But Mr. Otis, consider this: leaving aside good time, which he may or may not earn, a 30 year sentence amounts to this defendant's entire youth and much of his middle-age. He'll be over fifty upon his release (and still subject to supervised release for many years after that). He will have missed 30 years of fresh air, of flowers, of the stars in the heavens, of music, of wonderful foods, of movies, of love, of dogs and cats (I wouldn't miss the cats part). He will have missed the delights of family, friends, relationships; he will have missed marriage, children, grandchilren. He will have grown very old prematurely and will look like 75 when he is released. When sick he will receive substandard medical care if any at all.
Entirely apart from what he will miss, however, will be what he is subject to for the next 30 years. He will probably spend most of that time in isolation, as the BOP tries to protect him (if it does) from attacks by other inmates, from sexual predators who will rape him repeatedly. If he thought he was subject to torture he Saudi Arabia, wait till he sees what awaits him in the federal prison system.
All in all, I repeat: 30 years is enough.
Michael R. Levine
Posted by: Michael R. Levine | Jun 9, 2008 6:54:44 PM
Is prison rape a serious problem in the federal system--I always thought that it was mostly a state prison issue.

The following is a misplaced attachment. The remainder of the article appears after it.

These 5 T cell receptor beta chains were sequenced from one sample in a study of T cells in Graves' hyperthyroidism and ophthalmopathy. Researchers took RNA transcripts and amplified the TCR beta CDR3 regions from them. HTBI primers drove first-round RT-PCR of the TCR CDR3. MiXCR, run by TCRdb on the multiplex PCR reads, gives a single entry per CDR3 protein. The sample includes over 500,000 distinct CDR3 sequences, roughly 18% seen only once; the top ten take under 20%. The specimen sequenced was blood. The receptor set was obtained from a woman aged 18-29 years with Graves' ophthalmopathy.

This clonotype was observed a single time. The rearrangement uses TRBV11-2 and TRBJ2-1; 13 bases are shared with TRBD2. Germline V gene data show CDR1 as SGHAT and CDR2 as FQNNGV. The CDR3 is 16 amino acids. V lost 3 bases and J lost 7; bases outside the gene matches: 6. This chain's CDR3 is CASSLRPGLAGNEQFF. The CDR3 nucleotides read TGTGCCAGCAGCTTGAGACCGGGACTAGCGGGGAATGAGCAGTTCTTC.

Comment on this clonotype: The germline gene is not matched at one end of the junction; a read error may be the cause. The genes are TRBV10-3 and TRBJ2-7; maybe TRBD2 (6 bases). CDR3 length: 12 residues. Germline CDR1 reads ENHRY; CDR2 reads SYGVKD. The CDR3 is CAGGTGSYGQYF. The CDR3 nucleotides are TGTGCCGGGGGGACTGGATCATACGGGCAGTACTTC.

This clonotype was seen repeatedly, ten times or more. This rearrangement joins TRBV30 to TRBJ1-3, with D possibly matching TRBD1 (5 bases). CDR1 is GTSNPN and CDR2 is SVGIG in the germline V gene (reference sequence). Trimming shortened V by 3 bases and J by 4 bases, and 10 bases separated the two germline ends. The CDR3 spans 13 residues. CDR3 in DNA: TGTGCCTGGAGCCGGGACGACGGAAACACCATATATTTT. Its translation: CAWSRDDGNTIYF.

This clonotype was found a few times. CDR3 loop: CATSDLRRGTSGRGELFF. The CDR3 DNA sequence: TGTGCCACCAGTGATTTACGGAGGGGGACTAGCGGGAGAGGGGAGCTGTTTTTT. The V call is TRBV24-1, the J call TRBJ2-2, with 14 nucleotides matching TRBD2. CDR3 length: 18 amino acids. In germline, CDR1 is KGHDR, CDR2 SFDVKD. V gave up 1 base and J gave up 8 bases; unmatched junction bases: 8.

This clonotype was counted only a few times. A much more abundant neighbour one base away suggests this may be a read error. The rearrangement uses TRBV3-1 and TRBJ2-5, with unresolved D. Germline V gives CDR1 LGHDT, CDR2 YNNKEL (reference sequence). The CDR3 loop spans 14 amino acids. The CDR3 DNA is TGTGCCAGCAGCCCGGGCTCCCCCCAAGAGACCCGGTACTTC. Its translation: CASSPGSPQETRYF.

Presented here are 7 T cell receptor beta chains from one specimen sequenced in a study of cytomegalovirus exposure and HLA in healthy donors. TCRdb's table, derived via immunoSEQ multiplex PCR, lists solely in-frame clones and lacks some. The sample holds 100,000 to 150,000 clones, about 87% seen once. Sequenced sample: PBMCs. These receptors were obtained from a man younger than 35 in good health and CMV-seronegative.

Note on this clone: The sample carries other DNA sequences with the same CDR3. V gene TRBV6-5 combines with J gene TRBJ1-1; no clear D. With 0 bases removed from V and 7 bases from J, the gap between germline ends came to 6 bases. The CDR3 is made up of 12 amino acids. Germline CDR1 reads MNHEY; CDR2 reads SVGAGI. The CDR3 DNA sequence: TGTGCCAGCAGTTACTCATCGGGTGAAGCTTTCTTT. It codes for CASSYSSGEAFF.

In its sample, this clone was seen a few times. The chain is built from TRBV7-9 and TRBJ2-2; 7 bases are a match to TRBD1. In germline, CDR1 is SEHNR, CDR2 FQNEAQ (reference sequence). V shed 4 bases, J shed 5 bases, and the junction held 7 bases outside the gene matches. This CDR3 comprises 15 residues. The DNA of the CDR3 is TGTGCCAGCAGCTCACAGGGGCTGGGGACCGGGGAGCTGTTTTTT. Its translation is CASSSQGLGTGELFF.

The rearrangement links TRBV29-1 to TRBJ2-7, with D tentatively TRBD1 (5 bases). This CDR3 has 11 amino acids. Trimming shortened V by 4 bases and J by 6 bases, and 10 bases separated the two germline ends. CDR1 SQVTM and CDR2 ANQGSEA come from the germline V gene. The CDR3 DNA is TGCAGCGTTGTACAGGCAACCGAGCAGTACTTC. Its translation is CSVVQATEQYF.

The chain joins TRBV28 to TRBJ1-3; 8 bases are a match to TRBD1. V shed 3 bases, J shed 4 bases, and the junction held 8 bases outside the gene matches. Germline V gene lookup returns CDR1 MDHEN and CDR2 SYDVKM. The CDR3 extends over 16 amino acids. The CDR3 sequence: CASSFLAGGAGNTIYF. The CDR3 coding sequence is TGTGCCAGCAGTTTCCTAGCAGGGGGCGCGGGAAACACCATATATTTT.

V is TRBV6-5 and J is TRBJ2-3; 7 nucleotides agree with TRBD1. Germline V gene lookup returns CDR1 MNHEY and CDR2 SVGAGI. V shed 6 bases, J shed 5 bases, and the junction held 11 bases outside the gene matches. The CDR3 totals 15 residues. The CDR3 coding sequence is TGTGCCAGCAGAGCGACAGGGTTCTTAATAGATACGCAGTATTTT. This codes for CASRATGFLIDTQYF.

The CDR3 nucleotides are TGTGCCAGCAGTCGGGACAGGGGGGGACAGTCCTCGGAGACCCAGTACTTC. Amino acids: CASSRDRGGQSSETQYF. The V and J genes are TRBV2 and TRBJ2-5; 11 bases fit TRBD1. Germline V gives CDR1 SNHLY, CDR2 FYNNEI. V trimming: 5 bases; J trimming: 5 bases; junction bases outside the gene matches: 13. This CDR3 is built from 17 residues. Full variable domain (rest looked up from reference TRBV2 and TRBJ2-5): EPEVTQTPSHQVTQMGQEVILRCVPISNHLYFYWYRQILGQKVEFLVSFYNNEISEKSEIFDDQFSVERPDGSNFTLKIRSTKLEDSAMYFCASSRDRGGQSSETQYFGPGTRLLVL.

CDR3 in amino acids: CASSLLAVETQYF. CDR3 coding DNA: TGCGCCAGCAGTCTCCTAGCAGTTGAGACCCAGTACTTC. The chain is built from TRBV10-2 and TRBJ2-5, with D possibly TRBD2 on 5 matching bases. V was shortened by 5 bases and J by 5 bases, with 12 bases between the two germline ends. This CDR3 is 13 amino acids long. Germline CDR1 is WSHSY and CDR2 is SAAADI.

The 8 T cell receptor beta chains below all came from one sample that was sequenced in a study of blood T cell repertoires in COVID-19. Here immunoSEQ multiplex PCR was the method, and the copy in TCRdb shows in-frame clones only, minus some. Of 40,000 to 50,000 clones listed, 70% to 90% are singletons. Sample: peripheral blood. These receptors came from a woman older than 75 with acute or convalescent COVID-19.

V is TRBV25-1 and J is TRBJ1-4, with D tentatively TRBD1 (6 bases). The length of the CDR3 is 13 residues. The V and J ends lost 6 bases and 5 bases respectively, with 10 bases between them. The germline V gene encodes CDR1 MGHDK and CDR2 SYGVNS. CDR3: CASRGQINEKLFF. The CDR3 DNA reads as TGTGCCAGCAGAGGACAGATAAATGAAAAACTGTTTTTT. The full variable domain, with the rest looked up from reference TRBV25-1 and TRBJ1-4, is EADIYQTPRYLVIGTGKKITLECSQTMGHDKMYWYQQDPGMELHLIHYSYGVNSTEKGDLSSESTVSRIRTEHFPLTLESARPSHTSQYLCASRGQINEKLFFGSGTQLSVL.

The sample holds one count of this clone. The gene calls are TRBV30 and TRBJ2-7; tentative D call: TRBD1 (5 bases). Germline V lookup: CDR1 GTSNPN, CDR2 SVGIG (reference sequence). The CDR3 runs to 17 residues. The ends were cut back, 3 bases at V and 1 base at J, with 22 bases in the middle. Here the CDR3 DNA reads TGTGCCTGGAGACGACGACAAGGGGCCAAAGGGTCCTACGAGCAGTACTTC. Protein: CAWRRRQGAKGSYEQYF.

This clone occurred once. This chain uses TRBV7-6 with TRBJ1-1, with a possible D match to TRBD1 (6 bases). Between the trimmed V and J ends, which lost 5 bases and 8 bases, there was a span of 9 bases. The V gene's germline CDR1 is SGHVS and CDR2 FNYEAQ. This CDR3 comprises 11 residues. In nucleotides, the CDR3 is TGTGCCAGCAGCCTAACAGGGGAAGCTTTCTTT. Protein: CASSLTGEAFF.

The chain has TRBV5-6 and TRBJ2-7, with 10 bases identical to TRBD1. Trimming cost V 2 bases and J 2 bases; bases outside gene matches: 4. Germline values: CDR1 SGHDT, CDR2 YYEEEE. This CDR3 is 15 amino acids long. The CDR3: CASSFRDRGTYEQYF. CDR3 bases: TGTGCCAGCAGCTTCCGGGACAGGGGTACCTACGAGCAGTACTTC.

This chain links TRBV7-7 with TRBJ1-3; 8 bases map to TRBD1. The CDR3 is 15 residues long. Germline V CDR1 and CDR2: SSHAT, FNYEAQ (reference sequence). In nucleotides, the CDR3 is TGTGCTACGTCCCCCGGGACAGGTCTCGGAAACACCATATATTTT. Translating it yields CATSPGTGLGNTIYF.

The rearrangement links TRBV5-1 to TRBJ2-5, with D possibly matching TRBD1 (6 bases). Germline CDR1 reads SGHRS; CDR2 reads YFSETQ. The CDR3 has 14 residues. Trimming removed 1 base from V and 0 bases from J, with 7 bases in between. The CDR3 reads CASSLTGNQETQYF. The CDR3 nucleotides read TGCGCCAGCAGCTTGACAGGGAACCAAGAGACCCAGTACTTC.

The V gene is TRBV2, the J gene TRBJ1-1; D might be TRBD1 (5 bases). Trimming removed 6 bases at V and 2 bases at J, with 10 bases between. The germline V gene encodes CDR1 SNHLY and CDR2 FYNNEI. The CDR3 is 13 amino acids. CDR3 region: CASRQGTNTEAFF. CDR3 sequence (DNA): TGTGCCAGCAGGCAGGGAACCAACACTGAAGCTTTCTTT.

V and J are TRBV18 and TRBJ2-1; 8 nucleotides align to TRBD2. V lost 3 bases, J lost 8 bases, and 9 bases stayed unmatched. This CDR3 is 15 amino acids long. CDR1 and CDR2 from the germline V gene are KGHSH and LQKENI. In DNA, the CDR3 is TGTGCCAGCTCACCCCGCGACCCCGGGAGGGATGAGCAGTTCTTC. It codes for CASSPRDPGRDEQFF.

Terrorists should pretty much get life sentences--if they're not executed. Why let these people go?
Posted by: federalist | Jun 9, 2008 7:41:42 PM
I don't think you answered the question, but you explained pretty well why it's hard to answer and why you think as you do. So I appreciate your response.
Death penalty proponents (of whom I am one) have a similar problem when they say that, in some cases, only execution is justice. This depends on an intuitive sense of things that cannot be proven in any scientific sense.
One may make analytical and empirical arguments for the death penalty based on deterrence studies, incapacitation, historical practice, the views of well-respected leaders and jurists, etc., but at the end of the day, the basic rightness (or wrongness) of it lies deep within. So I see where you are coming from.
Posted by: Bill Otis | Jun 9, 2008 8:23:39 PM